But if you don’t have questions, or wish you didn’t. If you want to ‘learn about APIs or data governance but not both’ (rael quote, circa 2017) or if you want to know if you ‘have to learn about blockchain given I will be retiring soon’ (also real quote, circa 2015), then this piece is for you.
And this is where I tell you I have more bad news.
There is no such thing as a dumb question, unless you ask it twice.
But there is such a thing as a dangerous question.
And that is the one you haven’t thought to ask but need to, such as ‘is this technology that scares me because it undermines my pricing logic gaining traction in other industries making it inevitable that the regulator or client base will soon demand I use them?’
And no, it’s not about keeping up with the Joneses, it’s about buying yourself time to think instead of thinking you have time to decide whether something is real or not.
Because, if we have learned anything in the past 15 years, it is that this choice is not the industry’s to make. And if you are a banker that is bitter because a lot of time was spent trying to make said decisions that weren’t yours to make (insistently asking if instead of what). And if you are an entrepreneur that is equally bitter because the waiting depleted your resources and forced you to compromise your product to stay afloat.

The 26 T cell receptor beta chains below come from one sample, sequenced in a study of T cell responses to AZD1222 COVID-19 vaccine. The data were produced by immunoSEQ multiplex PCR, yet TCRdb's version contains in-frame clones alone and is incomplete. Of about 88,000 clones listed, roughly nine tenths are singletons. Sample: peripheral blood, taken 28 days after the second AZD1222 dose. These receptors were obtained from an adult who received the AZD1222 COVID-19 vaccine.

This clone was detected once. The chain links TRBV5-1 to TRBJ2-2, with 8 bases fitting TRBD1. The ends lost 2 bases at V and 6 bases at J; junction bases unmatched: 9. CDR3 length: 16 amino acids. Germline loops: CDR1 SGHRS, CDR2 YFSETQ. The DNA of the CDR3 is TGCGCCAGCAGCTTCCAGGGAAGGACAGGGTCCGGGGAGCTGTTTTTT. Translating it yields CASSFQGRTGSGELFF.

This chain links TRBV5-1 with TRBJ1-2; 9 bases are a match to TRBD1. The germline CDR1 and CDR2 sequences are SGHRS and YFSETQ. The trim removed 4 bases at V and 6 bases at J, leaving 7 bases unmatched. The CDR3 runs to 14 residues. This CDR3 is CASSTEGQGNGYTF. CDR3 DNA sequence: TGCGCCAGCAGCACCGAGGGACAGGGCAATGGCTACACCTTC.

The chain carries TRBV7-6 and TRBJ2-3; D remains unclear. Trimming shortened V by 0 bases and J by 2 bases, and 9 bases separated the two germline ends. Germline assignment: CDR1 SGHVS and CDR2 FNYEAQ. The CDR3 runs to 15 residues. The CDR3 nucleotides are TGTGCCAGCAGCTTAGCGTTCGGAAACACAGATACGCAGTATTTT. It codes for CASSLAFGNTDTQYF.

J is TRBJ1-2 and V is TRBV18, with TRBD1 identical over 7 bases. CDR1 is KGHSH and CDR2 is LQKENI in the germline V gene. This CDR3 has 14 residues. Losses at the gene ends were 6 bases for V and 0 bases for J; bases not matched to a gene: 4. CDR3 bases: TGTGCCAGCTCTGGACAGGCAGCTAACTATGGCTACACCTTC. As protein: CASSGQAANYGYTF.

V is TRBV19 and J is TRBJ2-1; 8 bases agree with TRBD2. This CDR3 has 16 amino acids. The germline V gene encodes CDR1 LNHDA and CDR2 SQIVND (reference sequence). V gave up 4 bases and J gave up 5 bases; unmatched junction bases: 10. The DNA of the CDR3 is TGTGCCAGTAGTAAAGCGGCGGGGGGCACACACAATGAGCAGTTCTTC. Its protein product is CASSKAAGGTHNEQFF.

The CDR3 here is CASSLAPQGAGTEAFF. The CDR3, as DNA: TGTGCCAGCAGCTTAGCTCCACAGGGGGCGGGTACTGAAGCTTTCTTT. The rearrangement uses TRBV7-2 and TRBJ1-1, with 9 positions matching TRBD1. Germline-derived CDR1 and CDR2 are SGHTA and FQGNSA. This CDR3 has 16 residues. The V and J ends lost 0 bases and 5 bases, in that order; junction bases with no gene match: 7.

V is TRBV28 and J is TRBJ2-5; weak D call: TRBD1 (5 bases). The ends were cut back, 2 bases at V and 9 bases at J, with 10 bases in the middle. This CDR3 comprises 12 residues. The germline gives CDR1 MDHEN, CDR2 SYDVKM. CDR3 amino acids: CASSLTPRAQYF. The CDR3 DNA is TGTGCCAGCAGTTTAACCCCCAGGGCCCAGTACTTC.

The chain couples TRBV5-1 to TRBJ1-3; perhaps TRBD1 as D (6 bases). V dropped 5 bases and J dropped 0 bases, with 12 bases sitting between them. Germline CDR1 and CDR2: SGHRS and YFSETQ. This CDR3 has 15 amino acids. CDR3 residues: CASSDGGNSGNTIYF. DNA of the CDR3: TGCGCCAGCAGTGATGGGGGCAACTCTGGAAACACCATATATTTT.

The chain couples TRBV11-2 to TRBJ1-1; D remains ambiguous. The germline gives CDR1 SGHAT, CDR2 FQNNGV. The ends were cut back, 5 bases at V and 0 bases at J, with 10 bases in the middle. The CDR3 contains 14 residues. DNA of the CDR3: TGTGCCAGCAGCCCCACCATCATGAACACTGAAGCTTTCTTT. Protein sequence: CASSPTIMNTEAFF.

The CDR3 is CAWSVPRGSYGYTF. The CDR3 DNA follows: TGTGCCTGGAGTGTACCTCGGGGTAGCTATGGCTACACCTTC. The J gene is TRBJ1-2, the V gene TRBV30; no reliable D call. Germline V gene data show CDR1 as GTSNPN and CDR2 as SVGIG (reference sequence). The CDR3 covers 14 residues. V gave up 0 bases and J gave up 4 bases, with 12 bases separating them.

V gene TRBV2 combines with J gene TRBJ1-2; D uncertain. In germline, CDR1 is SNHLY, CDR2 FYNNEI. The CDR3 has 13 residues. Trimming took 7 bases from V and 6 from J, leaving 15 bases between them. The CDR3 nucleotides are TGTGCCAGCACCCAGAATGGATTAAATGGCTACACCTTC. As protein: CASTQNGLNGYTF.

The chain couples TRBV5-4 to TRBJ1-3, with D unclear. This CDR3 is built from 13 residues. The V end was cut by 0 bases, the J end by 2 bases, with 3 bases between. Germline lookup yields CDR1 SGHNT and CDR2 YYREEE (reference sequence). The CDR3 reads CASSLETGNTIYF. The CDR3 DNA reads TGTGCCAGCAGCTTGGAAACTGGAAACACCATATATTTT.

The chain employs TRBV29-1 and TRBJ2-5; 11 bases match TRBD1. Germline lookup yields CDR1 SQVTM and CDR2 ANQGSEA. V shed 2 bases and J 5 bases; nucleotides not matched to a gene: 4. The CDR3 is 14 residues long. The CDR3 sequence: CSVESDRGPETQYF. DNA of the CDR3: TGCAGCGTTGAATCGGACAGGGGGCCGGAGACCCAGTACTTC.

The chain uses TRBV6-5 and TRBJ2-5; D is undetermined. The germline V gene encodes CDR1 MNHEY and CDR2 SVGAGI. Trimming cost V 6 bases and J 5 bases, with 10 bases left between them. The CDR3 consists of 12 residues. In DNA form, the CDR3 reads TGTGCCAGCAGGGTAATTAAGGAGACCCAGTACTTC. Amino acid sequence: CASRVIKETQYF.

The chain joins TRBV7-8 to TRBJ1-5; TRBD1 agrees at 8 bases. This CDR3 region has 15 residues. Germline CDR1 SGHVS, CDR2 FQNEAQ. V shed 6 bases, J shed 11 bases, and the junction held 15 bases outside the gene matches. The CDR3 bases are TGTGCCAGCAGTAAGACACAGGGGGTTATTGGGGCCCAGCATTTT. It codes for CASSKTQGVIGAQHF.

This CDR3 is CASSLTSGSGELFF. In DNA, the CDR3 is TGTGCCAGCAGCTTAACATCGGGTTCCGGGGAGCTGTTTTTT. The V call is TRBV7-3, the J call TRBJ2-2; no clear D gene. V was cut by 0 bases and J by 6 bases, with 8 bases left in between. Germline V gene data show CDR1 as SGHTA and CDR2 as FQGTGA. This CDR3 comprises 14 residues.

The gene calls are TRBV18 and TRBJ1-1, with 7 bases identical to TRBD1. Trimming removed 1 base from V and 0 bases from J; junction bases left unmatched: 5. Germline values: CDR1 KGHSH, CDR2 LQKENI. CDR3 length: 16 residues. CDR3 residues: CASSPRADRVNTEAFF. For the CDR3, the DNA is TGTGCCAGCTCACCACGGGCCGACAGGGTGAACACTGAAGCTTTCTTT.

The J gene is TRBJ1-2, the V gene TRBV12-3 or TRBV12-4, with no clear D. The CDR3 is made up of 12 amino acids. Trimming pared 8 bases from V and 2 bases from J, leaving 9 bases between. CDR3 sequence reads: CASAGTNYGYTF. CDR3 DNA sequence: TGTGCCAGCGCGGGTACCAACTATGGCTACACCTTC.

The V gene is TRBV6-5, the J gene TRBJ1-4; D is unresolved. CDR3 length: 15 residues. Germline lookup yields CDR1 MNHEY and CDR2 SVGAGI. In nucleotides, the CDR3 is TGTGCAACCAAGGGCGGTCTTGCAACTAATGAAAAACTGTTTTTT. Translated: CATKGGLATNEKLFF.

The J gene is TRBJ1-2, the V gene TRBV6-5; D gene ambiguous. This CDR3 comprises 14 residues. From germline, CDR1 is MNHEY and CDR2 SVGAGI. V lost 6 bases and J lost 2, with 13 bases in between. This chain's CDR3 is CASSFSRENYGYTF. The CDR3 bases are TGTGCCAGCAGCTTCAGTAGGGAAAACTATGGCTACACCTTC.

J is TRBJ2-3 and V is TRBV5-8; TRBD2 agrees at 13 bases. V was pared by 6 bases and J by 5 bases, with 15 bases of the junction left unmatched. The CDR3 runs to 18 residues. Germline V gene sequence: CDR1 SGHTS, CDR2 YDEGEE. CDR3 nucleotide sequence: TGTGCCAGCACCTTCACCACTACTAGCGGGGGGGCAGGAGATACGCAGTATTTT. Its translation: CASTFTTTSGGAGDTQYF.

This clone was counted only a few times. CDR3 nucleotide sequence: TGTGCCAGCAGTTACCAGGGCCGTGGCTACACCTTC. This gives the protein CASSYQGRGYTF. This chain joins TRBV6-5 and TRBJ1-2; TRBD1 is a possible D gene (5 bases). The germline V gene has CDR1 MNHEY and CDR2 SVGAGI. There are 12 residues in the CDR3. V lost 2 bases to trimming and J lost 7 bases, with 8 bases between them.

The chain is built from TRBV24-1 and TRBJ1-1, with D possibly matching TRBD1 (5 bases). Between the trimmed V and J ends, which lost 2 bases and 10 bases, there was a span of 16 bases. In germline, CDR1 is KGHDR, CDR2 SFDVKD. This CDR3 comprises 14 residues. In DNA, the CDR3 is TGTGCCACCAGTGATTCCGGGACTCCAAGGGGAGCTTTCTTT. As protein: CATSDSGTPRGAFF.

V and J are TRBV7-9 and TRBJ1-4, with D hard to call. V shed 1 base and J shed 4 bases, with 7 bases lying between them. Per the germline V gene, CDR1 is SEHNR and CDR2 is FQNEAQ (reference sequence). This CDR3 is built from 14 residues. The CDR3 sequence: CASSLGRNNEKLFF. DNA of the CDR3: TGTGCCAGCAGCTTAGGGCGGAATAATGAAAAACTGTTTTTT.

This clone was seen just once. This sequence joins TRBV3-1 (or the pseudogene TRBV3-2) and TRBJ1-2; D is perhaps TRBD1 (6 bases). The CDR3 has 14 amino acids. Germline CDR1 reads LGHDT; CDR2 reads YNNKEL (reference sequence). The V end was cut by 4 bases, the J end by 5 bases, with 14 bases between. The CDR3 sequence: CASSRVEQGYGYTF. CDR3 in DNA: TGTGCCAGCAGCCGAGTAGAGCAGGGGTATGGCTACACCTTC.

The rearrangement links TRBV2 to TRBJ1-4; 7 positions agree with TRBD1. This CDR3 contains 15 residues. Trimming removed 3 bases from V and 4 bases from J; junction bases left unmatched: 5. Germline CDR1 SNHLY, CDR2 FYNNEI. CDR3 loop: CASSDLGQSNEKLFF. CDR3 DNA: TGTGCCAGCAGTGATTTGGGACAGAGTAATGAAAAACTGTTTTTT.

Learning is not always easy. Or pleasant. Or shiny.
But fatigue is what mates the dangerous questions so lethal.
These are the question you are not asking when you are too busy dealing with the urgent at the expense of the important, such as throwing a team of engineers at the problem when your government asks you to allow for payment holidays and interest rate changes for loans in the wake of COVID and not once thinking you should invest in a system that allows you to make these changes in minutes, not weeks next time.
There is another type of dangerous question too.
The displacement question.
Asking what can this do to my business but never what can this do for my business. Asking what is dangerous about this but rarely what is valuable. Asking why not but not what for.
So the bad news is this isn’t going to end.
If you are running a business in this digital era of ours, your learning hat is your only hat.
And now for the really bad news…
‘What am I looking for’ I asked my CTO many years ago. When I started having to make hiring decisions for engineers all my own, some years back.
‘Teachability’ he said.
Whatever they know today, is not what they will need to know tomorrow.
So check how they learn, not what they know.